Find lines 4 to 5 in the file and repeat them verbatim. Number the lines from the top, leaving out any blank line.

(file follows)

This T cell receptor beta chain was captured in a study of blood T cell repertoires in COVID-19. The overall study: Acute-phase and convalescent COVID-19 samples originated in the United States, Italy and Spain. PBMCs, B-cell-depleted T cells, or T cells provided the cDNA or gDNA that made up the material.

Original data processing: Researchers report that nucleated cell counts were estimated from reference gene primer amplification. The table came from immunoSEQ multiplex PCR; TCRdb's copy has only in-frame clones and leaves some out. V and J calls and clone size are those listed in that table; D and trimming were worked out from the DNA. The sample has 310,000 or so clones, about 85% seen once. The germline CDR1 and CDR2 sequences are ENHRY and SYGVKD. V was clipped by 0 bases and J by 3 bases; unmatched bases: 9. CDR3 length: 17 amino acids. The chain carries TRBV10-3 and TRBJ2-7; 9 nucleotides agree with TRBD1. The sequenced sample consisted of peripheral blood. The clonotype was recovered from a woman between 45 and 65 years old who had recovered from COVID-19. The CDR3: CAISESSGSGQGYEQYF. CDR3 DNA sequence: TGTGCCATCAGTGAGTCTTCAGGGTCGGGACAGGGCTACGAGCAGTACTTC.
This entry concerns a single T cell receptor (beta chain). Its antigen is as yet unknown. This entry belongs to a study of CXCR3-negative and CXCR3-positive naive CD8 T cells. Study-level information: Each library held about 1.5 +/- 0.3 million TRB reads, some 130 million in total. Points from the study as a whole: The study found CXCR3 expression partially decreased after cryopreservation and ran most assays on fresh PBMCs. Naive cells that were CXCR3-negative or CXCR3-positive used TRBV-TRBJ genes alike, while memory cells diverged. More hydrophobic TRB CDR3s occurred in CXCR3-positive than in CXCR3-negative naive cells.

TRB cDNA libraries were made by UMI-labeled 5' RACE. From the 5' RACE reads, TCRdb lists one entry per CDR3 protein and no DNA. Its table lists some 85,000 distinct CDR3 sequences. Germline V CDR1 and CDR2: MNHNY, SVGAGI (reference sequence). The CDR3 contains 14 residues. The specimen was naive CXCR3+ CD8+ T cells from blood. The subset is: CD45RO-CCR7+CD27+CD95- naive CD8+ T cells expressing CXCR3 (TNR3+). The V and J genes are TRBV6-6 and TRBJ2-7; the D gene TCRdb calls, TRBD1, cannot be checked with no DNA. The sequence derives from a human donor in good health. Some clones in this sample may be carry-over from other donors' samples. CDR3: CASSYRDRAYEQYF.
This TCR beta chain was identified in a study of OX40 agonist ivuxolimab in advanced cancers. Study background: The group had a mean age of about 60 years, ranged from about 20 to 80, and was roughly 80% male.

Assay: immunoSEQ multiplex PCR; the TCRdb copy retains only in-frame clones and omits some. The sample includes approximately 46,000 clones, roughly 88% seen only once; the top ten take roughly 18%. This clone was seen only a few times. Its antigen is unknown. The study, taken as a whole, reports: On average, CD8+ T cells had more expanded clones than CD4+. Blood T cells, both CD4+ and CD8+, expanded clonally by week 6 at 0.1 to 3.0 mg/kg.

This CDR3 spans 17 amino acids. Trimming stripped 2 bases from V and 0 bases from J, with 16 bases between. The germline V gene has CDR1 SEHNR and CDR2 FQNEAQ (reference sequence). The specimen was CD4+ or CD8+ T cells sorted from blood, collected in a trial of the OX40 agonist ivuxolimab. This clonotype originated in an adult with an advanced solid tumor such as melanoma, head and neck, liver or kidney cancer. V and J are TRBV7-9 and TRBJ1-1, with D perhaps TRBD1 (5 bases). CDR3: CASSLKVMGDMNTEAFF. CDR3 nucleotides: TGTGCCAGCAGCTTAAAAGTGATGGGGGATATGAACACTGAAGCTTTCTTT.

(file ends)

TRB cDNA libraries were made by UMI-labeled 5' RACE. From the 5' RACE reads, TCRdb lists one entry per CDR3 protein and no DNA. Its table lists some 85,000 distinct CDR3 sequences. Germline V CDR1 and CDR2: MNHNY, SVGAGI (reference sequence). The CDR3 contains 14 residues. The specimen was naive CXCR3+ CD8+ T cells from blood. The subset is: CD45RO-CCR7+CD27+CD95- naive CD8+ T cells expressing CXCR3 (TNR3+). The V and J genes are TRBV6-6 and TRBJ2-7; the D gene TCRdb calls, TRBD1, cannot be checked with no DNA. The sequence derives from a human donor in good health. Some clones in this sample may be carry-over from other donors' samples. CDR3: CASSYRDRAYEQYF.
This TCR beta chain was identified in a study of OX40 agonist ivuxolimab in advanced cancers. Study background: The group had a mean age of about 60 years, ranged from about 20 to 80, and was roughly 80% male.